A widely used antibacterial chemical widely used in hand soaps, sanitizers and other personal-care products may impair muscle function, according to a new study by UC Davis researchers. Triclosan hinders muscle contractions at the cellular level, slows swimming in fish and reduces muscular strength in mice, researchers at University of California Davis and the University of Colorado conclude in a study that appears online in the proceedings of the U.S. National Academy of Sciences.
D r. Henry Go started practicing medicine in Courtland in 1961, when he joined the office of the doctor who delivered him as a baby. Fifty-four years later, Go is still at it. Now 82, he still loves the job and says he'll keep the doors open until he gets sick or dies. Loyal to longtime patients, Go can't retire - there's no one to replace him. He had a couple of partners who saw bigger pastures and moved on. Now he's the only doctor in the tiny Sacramento-San Joaquin River Delta community.
The scramble is on for up to 500 temporary call-center workers to answer questions and help enroll consumers in Covered California. Virginia-based Faneuil Inc., in partnership with InSync Consulting Services in Roseville, won a $12 million contract for the business early this month. Open enrollment starts Sunday at Covered California and runs through Jan. 31, 2016. The contract, down from $14 million last year, augments the work done at Covered California's existing call center in Rancho Cordova.
Muck Rack makes it simple to find people, tweets, or articles that mention any name, keyword, company, hashtag etc. We've compiled this guide to help you make the most of your search.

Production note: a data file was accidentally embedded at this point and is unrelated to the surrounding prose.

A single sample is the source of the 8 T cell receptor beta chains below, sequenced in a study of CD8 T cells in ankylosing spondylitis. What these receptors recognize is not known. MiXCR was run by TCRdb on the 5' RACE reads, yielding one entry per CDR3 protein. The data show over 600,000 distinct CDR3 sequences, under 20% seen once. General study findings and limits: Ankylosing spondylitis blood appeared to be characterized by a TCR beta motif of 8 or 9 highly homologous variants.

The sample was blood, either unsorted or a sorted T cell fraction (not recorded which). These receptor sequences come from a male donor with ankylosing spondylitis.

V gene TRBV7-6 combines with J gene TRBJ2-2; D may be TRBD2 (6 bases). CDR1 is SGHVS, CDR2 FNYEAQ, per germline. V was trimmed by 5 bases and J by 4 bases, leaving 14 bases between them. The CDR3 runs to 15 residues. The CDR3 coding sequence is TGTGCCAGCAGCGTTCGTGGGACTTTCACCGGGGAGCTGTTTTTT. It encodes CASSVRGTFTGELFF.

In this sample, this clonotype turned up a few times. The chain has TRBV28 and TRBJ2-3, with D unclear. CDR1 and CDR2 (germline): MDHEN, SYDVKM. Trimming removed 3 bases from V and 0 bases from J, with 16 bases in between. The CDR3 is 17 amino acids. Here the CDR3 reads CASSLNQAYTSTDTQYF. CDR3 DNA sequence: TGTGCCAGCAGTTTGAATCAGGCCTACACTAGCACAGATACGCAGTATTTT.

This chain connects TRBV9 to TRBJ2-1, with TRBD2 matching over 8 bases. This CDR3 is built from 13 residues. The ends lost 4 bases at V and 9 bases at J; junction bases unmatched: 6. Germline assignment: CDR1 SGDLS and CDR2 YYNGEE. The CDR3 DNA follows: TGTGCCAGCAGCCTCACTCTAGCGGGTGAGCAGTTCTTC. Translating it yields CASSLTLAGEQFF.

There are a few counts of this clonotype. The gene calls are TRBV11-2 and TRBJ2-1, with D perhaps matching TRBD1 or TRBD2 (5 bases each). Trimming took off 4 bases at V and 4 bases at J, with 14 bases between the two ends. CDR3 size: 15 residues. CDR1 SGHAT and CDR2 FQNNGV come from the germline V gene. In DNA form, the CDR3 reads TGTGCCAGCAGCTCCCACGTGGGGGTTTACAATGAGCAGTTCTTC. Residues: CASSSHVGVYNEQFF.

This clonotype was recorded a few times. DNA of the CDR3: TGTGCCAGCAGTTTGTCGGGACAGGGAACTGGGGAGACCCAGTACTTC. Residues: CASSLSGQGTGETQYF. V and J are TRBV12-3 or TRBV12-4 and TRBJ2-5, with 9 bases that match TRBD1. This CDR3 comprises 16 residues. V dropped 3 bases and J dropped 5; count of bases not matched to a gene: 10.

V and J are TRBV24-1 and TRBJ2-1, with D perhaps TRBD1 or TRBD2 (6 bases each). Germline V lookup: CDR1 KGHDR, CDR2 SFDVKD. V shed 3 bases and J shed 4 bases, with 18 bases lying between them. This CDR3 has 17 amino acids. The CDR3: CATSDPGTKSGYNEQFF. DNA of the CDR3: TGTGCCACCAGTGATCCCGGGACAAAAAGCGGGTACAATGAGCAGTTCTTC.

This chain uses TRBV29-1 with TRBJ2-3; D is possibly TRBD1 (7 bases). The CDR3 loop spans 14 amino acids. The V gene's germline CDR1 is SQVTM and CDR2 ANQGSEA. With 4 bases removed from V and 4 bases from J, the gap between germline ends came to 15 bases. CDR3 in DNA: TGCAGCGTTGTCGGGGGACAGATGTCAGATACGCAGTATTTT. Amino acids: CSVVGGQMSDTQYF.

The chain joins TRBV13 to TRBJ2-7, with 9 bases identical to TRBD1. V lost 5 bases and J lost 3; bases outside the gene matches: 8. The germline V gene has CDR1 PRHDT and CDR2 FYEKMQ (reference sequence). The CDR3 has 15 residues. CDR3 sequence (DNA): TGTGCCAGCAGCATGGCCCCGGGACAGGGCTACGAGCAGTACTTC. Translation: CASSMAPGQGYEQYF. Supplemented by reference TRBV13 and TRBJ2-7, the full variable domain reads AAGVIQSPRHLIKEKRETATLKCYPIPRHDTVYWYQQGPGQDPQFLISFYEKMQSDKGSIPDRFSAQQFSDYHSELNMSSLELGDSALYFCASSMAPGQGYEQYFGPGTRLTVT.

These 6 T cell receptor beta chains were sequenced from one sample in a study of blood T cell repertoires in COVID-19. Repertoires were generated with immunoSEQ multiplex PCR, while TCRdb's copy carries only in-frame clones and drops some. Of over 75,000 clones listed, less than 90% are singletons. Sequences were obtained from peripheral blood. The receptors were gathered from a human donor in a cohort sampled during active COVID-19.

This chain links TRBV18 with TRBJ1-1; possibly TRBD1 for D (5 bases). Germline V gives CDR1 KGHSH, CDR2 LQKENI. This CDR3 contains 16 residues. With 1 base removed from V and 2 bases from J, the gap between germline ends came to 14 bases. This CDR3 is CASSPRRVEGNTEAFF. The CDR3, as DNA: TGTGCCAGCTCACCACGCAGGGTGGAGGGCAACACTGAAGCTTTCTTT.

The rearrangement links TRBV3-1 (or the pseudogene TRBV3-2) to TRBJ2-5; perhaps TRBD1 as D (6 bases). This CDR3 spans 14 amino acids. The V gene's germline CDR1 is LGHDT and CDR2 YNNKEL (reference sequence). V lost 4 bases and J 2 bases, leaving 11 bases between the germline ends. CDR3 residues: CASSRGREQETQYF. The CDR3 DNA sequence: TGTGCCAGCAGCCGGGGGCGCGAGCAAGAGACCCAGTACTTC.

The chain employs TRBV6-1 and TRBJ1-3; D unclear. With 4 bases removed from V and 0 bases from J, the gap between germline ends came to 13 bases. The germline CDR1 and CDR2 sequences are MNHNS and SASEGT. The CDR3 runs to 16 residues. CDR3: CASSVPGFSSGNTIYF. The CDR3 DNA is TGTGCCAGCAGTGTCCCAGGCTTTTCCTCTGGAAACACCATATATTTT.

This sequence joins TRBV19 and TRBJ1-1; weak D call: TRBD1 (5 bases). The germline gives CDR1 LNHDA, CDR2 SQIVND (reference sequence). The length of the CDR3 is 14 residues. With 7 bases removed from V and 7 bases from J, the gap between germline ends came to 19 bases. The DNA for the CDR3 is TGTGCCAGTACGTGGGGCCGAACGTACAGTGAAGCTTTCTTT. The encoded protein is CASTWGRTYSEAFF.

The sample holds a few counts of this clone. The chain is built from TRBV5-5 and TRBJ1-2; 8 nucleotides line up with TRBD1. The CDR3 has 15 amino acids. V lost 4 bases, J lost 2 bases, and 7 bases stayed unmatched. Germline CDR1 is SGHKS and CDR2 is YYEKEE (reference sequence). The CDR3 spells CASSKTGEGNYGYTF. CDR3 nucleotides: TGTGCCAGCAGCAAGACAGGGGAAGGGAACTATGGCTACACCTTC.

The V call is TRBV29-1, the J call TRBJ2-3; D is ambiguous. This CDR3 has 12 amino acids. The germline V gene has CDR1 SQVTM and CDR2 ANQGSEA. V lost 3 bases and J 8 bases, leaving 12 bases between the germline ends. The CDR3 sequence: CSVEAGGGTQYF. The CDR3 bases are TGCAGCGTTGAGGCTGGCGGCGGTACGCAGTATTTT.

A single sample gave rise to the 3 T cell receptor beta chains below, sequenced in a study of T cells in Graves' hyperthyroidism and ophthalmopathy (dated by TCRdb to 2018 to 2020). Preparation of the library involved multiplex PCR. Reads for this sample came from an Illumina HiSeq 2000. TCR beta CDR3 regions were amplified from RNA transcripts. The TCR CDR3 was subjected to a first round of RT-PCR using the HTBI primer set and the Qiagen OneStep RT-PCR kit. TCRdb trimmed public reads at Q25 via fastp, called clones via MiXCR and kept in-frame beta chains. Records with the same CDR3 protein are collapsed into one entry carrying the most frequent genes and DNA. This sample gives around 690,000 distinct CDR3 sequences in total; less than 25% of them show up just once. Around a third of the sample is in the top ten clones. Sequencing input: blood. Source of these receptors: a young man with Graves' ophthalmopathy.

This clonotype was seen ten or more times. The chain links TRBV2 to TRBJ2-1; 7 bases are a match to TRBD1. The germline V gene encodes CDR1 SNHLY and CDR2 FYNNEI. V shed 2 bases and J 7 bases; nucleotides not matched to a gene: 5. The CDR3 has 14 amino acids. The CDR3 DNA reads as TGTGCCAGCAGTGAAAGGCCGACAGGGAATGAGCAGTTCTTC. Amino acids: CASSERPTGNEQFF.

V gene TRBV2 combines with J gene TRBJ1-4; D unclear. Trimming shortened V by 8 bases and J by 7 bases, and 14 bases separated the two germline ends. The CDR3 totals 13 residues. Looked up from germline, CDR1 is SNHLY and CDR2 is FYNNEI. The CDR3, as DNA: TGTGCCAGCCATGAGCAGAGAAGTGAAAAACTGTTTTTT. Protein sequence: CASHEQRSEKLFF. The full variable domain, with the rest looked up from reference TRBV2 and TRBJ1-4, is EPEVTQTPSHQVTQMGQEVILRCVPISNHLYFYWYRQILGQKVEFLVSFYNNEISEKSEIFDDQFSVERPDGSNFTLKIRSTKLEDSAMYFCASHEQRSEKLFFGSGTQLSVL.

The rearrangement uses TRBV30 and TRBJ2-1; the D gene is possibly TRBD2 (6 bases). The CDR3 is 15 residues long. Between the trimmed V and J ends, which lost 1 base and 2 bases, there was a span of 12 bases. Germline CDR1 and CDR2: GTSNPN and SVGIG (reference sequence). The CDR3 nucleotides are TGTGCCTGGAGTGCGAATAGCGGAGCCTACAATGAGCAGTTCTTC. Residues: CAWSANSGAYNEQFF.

Selecting a term
Start searching tweets, articles from media outlets, articles mentioned in tweets, journalists'
names, titles and bios with some suggested searches:
Companies or Topics (e.g. iPhone, Microsoft)
Phrases (e.g. "cloud computing") — use quotes to keep the terms together
Twitter handles (e.g. @username) — returns those who have mentioned or replied to
Names (e.g. "David Pogue")
Hashtags (e.g. #sxsw, #london2012)
Bio details (e.g. vegan, Olympics, father)
Muck Rack's Advanced Search allows for many boolean operators.
Find results that mention multiple specified terms, use AND or
+. For example, ensure each result contains both Elon Musk and Mark Zuckerberg by
searching Musk AND Zuckerberg or Musk + Zuckerberg.
Use the operators OR or , to broaden your search when you'd like either of
multiple terms to appear in results. (This is the default behavior of our search when no operators
are used). For example, results will contain either cake or cookie by searching cake OR cookie or cake,cookie
Use NOT or - to subtract results from your search. For
example, searching Disney will yield results about the Walt Disney Company as well as Walt Disney
World Resort. To exclude mentions of Disney World, search for Disney -World or Disney
When using one of these operators with a phrase, enclose it in quotation marks. For example, you can
find results about smartphones excluding Apple's iPhone 4S by searching smartphone -"iPhone
Exact case matching or punctuation
If you're searching for a brand name or keyword that relies on specific punctuation marks or capitalization, you can
find results that match your exact query by adding matchcase: before the keyword you're searching for, like matchcase:E*TRADE .
Use parentheses to separate multiple
boolean phrases. For example, to find journalists talking about having fun in Disney World or
Disneyland, search for ("disney world" OR disneyland) AND fun.
An asterisk can be used to search for any variation of a root word truncated by the asterisk. For example, searching for admin* will return results for administrator, administration, administer, administered, etc.
A near operator is an AND operator where you can control the distance between the words. You can vary the distance the near operation uses by adding a forward slash and number (between 0-99) such as strawberries NEAR/10 "whipped cream", which means the strawberries must exist within 10 words of "whipped cream".